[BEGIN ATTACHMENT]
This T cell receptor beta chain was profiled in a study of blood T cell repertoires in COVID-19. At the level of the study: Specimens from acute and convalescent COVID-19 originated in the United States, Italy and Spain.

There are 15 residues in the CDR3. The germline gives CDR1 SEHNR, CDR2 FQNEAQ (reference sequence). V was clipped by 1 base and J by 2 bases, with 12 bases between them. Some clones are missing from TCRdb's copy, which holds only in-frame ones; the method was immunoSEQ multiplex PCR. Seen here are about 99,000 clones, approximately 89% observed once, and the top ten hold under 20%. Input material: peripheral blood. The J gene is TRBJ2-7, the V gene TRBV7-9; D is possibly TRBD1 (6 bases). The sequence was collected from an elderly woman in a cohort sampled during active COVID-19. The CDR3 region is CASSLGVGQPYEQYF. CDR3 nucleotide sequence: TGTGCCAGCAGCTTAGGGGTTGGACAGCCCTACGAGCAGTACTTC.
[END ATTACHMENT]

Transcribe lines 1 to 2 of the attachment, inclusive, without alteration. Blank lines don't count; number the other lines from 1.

This T cell receptor beta chain was profiled in a study of blood T cell repertoires in COVID-19. At the level of the study: Specimens from acute and convalescent COVID-19 originated in the United States, Italy and Spain.

There are 15 residues in the CDR3. The germline gives CDR1 SEHNR, CDR2 FQNEAQ (reference sequence). V was clipped by 1 base and J by 2 bases, with 12 bases between them. Some clones are missing from TCRdb's copy, which holds only in-frame ones; the method was immunoSEQ multiplex PCR. Seen here are about 99,000 clones, approximately 89% observed once, and the top ten hold under 20%. Input material: peripheral blood. The J gene is TRBJ2-7, the V gene TRBV7-9; D is possibly TRBD1 (6 bases). The sequence was collected from an elderly woman in a cohort sampled during active COVID-19. The CDR3 region is CASSLGVGQPYEQYF. CDR3 nucleotide sequence: TGTGCCAGCAGCTTAGGGGTTGGACAGCCCTACGAGCAGTACTTC.